Tuesday, July 22, 2014
Inquirer Daily News

Suit filed to stop deer hunt at Valley Forge

Two animal-rights groups filed a federal lawsuit today to stop a plan to shoot more than 80 percent of the deer at Valley Forge national park, calling it "extreme and shortsighted." The suit also charges that administering birth control to female deer is environmentally unsound, and shooting the deer endangers public safety.Valley Forge officials say the herd has grown too large and destructive, consuming many plants and saplings that the forest cannot regenerate

Suit filed to stop deer hunt at Valley Forge

 

Two animal-rights groups filed a federal lawsuit today to stop a plan to shoot more than 80 percent of the deer at Valley Forge national park, calling it "extreme and shortsighted." The suit also charges that administering birth control to female deer is environmentally unsound, and shooting the deer endangers public safety.Valley Forge officials say the herd has grown too large and destructive, consuming many plants and saplings that the forest cannot regenerate.

Here's more from my Inquirer colleague Jeff Gammage:

The plan to deploy sharpshooters in winter, the season when George Washington's troops suffered at Valley Forge, "is not only an appalling twist on the park's history" but "another sign that the National Park Service has abandoned its century-old mission to strive for parks in which conservation of nature is paramount," the suit said.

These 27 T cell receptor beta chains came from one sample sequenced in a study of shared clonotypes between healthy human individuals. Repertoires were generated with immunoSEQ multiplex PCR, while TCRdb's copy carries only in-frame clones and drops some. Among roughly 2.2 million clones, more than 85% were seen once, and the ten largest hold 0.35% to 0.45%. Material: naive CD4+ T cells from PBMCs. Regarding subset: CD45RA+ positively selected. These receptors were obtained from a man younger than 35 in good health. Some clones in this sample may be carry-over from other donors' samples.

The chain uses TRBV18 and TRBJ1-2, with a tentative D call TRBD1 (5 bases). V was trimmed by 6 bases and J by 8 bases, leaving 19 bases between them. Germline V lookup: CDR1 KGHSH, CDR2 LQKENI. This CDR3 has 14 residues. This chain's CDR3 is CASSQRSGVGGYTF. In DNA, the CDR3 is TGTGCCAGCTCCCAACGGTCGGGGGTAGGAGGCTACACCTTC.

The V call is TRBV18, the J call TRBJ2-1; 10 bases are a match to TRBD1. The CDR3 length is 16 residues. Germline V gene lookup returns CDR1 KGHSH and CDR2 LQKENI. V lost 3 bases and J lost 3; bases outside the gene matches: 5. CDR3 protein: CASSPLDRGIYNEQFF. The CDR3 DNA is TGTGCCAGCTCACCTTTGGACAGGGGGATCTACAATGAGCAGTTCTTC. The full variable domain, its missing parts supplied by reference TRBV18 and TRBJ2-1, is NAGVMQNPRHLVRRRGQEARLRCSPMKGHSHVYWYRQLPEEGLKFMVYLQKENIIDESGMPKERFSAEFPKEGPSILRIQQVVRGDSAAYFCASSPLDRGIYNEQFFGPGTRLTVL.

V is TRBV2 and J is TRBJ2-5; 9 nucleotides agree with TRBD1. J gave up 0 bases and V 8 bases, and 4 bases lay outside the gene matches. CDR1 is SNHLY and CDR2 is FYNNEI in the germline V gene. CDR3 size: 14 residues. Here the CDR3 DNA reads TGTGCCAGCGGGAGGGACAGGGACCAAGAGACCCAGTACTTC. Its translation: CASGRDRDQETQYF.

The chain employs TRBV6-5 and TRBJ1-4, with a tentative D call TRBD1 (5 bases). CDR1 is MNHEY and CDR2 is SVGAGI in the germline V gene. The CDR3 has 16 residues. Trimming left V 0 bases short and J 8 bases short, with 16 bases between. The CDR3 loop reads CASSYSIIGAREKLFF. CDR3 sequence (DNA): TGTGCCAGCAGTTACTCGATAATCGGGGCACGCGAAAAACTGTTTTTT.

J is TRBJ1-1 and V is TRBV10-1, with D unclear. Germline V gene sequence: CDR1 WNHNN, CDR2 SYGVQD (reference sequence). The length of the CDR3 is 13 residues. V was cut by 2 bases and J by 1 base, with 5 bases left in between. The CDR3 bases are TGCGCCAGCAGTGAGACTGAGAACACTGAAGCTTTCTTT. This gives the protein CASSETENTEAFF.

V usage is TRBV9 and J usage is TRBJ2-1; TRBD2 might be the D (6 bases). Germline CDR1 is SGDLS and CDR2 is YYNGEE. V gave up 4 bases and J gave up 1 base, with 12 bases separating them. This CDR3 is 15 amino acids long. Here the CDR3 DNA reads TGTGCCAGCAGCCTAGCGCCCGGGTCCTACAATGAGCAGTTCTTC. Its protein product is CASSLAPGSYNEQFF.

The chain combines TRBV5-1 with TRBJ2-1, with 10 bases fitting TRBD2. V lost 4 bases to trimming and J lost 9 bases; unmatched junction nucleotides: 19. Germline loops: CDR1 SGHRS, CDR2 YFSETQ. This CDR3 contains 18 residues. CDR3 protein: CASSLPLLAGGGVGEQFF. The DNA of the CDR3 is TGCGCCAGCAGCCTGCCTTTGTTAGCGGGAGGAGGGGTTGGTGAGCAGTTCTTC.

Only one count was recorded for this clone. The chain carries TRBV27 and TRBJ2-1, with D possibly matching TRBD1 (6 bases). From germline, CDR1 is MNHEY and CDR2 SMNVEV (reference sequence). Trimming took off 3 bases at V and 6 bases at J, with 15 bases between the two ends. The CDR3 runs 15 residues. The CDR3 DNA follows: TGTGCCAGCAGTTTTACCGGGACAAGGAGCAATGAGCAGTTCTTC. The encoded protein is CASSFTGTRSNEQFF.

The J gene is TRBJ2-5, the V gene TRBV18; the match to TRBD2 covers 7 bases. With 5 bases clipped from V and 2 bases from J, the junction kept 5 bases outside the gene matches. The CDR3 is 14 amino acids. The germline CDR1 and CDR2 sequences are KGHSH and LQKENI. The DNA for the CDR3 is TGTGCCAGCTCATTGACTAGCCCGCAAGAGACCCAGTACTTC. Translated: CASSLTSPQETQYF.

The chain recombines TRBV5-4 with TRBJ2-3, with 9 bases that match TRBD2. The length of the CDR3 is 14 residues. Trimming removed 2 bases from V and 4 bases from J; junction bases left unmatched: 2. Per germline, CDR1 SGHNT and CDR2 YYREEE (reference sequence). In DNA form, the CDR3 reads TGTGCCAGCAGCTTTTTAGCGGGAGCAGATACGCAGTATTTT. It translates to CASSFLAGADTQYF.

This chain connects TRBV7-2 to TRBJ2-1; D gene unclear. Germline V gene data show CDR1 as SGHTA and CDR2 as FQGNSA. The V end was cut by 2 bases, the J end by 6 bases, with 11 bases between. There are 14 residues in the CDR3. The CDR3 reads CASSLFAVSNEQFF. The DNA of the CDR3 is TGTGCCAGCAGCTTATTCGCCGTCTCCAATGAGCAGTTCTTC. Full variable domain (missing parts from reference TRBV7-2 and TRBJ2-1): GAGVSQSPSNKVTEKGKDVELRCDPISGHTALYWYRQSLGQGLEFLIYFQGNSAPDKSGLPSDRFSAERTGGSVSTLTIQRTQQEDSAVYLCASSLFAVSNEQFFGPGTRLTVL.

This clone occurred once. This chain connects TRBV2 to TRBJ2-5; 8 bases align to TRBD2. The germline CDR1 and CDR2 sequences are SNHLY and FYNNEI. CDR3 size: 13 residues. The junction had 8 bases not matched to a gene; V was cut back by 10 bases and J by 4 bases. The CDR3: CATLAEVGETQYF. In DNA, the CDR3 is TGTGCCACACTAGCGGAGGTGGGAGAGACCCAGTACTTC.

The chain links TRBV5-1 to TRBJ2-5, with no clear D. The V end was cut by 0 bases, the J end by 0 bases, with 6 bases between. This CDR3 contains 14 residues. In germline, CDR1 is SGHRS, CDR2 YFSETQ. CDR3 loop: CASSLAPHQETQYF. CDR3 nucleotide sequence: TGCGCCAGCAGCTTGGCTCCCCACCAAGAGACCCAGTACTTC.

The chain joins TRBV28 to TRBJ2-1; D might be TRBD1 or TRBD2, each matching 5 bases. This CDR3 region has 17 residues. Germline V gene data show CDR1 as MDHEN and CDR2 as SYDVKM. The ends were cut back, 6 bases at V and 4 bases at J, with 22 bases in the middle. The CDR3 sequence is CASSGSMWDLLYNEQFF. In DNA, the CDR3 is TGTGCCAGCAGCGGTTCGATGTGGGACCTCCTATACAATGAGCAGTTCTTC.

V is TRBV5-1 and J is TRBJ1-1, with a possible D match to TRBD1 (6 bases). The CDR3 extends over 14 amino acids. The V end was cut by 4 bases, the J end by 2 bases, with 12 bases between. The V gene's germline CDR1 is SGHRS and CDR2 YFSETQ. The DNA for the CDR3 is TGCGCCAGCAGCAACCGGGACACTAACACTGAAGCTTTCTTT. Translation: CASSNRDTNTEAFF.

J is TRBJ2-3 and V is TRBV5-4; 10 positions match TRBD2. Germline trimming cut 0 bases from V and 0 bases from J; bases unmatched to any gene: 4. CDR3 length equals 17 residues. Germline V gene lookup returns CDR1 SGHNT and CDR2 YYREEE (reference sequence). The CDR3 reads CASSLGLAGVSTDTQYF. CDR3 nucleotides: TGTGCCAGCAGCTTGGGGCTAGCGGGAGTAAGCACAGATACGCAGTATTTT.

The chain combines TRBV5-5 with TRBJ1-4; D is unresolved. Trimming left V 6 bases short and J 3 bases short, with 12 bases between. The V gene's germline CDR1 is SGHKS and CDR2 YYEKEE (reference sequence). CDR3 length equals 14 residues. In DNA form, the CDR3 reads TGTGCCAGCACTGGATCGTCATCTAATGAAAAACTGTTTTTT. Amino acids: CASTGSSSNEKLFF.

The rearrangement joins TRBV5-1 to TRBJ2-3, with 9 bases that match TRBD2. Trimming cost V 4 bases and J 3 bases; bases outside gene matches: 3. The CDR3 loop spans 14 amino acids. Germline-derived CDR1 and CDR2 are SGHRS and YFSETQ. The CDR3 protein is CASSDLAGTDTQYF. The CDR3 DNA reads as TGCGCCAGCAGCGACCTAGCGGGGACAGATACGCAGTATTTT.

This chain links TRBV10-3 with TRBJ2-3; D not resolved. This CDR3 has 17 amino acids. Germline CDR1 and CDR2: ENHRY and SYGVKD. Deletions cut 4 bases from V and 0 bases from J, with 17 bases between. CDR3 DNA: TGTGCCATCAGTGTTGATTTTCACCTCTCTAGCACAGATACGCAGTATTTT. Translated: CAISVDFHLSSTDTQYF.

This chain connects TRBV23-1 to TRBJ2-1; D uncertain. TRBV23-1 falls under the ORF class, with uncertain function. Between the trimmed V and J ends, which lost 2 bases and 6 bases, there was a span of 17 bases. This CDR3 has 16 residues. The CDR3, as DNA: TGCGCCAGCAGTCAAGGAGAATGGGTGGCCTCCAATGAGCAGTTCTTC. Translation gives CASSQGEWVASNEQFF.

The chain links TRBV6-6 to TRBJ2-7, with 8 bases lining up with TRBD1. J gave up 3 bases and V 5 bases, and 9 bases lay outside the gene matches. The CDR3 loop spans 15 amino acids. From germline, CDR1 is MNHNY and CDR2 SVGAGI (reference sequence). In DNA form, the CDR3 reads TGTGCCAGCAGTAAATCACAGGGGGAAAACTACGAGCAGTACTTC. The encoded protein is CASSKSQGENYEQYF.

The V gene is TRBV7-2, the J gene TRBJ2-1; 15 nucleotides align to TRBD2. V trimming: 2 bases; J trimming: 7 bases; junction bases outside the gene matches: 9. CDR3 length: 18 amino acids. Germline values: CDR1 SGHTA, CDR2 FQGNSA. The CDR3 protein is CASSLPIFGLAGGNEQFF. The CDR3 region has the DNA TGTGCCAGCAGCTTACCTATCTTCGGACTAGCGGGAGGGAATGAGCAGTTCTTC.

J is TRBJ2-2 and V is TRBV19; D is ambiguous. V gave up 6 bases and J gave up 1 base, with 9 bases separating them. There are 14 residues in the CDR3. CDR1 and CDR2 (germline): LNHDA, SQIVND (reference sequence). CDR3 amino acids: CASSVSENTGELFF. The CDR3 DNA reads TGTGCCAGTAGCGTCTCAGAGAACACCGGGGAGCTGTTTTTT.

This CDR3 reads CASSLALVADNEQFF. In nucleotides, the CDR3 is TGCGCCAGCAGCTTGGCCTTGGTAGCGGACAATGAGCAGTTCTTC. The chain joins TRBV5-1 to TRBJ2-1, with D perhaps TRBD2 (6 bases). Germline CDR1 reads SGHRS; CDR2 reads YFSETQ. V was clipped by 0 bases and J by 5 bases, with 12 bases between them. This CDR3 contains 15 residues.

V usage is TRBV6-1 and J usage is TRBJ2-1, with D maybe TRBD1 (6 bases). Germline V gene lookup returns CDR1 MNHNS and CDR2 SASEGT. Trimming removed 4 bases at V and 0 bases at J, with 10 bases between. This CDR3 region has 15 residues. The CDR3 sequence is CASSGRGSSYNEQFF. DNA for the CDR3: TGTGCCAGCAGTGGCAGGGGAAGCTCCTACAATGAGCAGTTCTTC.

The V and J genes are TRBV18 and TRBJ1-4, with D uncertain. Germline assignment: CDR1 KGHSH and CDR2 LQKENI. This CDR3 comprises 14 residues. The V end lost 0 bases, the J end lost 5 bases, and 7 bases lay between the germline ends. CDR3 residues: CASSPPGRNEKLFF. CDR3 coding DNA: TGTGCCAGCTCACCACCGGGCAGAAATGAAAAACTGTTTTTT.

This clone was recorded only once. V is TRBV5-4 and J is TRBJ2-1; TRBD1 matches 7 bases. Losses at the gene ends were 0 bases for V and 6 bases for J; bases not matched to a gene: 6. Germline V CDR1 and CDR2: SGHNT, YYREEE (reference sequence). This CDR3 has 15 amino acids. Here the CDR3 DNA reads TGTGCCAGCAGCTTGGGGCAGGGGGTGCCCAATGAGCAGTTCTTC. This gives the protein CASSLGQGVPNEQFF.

The filing by Friends of Animals, a national advocacy group, and Compassion for Animals, Respect the Environment, a West Chester organization known as CARE, was lodged against park Superintendent Michael Caldwell, Secretary of the Interior Ken Salazar, the National Park Service as an agency and other NPS officials.

Park officials intend to reduce the herd by 86 percent, from an estimated 1,277 deer to between 165 and 185, during the next four years. Federal employees or contractors are to fire silencer-equipped rifles, mostly at night, at deer lured to areas baited with apples and grain.

 

Amy Worden Inquirer Staff Writer
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Amy Worden Inquirer Staff Writer
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